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The question of whether or not Jesus had anything to do with violence is one that has been debated for centuries. On the one hand, Jesus is often portrayed as a peaceful, loving figure who preached nonviolence and compassion towards others. On the other hand, there are instances in the Bible where Jesus appears to condone or even participate in violent behavior. In this article, we will explore both sides of the argument and examine the evidence for and against Jesus’ involvement in violence.
Firstly, let us examine the case for Jesus’ nonviolent nature. There are many instances in the Bible where Jesus is shown to have advocated for peace and nonviolence. For example, in the Sermon on the Mount, Jesus famously said, “Blessed are the peacemakers, for they shall be called children of God” (Matthew 5:9). He also taught his followers to turn the other cheek when they were wronged, rather than seeking revenge (Matthew 5:39). These teachings are often cited as evidence of Jesus’ pacifist beliefs.
Furthermore, Jesus’ actions during his ministry seem to support this interpretation. When he was arrested in the Garden of Gethsemane, Jesus rebuked one of his disciples for using a sword to defend him, saying, “Put your sword back in its place, for all who draw the sword will die by the sword” (Matthew 26:52). This incident suggests that Jesus did not believe in using violence to achieve his goals.
Finally, there is the fact that Jesus himself was a victim of violence. He was betrayed by one of his disciples, arrested by the authorities, and sentenced to death by crucifixion. Throughout this ordeal, Jesus did not resist or fight back, but instead endured his suffering with patience and humility. This is often cited as evidence of his commitment to nonviolence.
However, there are also instances in the Bible where Jesus appears to condone or even participate in violent behavior. For example, in the Gospel of Luke, Jesus is quoted as saying, “But now if you have a purse, take it, and also a bag; and if you don’t have a sword, sell your cloak and buy one” (Luke 22:36). This statement has been interpreted by some scholars as a call to arms, suggesting that Jesus was preparing his disciples for a violent uprising against the Roman authorities.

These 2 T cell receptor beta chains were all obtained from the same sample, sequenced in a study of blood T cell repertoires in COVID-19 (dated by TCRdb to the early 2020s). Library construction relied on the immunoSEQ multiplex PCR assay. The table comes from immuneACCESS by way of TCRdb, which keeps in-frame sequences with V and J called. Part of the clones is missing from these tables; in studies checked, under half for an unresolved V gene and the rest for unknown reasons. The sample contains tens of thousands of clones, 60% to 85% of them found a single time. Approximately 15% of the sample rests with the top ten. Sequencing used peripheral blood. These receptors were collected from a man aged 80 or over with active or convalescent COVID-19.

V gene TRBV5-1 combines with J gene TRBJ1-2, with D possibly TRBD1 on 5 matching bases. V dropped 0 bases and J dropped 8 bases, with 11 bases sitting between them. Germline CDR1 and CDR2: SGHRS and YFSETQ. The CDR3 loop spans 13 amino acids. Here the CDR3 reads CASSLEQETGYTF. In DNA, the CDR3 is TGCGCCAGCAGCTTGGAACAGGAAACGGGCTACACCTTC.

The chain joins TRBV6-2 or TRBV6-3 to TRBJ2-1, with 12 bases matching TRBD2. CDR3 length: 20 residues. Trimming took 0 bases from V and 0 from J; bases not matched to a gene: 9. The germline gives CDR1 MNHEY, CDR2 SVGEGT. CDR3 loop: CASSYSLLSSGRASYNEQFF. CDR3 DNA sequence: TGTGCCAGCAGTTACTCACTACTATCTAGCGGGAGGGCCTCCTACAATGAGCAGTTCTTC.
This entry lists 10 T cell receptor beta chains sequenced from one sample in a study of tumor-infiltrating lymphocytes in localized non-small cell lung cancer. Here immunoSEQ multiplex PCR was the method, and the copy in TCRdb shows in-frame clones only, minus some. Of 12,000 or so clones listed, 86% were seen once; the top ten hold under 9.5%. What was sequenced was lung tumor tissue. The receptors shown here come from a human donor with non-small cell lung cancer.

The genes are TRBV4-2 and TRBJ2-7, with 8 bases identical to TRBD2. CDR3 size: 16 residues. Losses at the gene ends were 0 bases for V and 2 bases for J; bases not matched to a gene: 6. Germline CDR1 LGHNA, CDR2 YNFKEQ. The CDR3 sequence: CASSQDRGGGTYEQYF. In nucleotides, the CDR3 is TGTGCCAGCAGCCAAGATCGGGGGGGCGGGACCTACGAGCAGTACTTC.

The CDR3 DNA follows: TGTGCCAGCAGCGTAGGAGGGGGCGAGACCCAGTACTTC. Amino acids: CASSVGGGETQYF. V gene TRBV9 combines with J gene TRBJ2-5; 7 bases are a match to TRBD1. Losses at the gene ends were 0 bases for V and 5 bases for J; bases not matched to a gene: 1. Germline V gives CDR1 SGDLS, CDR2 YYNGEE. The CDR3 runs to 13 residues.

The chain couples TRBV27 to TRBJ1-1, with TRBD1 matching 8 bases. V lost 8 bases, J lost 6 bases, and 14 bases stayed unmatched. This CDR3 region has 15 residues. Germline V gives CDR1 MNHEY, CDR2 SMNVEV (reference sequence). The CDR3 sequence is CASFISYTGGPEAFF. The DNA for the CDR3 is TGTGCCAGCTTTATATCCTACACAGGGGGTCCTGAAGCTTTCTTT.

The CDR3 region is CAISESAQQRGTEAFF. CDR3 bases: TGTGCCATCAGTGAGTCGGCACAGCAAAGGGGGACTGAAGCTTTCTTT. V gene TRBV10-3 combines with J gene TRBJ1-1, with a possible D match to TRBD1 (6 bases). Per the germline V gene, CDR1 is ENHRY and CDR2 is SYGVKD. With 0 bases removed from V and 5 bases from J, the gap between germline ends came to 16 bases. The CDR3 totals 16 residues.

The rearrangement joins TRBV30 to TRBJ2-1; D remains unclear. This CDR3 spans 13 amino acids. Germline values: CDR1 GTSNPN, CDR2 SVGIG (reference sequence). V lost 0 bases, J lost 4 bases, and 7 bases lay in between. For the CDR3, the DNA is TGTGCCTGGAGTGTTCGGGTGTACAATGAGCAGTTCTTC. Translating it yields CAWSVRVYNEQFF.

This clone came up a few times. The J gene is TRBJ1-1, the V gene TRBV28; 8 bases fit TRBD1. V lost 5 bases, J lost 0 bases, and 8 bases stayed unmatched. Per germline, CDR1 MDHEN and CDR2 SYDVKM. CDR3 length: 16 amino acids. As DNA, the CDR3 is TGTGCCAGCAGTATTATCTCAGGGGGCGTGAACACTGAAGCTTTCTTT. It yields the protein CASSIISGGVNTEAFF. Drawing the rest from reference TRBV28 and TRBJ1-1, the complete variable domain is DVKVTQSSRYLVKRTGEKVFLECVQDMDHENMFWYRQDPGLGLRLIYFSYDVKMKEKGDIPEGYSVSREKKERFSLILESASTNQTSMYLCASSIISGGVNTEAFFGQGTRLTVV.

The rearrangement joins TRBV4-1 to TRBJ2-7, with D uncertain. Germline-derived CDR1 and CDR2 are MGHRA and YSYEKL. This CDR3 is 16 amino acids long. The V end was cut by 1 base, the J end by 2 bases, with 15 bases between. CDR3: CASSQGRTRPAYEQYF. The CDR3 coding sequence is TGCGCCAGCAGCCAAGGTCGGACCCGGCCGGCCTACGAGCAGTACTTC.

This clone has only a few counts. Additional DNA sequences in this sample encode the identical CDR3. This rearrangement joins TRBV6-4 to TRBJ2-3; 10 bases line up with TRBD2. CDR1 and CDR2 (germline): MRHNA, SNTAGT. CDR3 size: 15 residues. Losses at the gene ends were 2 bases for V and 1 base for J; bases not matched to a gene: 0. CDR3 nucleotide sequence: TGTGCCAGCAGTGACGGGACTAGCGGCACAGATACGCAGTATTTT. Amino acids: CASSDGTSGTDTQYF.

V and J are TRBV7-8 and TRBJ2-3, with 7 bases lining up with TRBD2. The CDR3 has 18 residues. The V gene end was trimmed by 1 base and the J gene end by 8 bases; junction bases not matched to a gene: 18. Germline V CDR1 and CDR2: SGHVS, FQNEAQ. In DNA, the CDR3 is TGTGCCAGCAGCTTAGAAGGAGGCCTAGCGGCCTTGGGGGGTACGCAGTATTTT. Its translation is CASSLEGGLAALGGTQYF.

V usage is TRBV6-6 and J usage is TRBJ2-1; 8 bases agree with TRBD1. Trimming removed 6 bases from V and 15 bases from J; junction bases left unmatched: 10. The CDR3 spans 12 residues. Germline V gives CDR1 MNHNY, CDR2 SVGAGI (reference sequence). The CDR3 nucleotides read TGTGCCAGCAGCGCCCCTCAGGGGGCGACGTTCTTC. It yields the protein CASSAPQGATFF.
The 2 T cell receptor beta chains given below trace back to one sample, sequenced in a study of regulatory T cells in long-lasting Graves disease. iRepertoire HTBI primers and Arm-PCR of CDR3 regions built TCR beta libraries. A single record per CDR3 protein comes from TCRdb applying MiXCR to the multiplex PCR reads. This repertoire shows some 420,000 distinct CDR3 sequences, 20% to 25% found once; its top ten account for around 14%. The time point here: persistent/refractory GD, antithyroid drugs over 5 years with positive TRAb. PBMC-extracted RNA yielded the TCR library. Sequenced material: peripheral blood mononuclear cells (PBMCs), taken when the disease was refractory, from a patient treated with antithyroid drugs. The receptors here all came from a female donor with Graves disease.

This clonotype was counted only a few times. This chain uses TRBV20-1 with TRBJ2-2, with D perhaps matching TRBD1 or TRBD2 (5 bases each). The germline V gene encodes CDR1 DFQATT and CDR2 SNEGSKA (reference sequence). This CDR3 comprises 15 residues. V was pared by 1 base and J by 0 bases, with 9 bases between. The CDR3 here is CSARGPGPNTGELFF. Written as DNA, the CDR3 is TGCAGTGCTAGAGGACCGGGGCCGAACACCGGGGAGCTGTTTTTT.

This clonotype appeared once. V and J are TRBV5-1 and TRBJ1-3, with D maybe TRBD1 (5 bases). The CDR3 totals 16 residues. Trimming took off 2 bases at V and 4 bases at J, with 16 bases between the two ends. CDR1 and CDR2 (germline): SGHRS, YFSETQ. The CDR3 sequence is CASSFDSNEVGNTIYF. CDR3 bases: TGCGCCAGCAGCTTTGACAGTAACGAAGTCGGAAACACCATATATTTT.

Jesus did not instruct his followers to carry weapons for self-defense or protection. In fact, when his disciples brought swords on the night of his betrayal, Jesus used the opportunity to teach them a valuable lesson: “Those who live by the sword will die by the sword.” This message emphasizes the importance of nonviolence and rejecting the use of force as a means of resolving conflicts. This bears repeating.
Jesus instructed his disciples to bring a sword as a teaching tool to demonstrate that they should not resort to violence, even in the face of an armed crowd (Luke 22:52). When Peter used one of the swords against the high priest’s slave, Jesus immediately intervened and commanded him to put away his weapon. Jesus then expressed a core principle that continues to guide his followers today: “Those who live by the sword will die by the sword.” (Matthew 26:51-52) This statement underscores the importance of nonviolence and rejecting the use of force to solve problems.
Similarly, in the Gospel of Matthew, Jesus is depicted as overturning the tables of the money changers in the temple, driving them out with a whip (Matthew 21:12-13). This act of violence is often cited as evidence that Jesus was not a pacifist but was willing to use force to achieve his goals.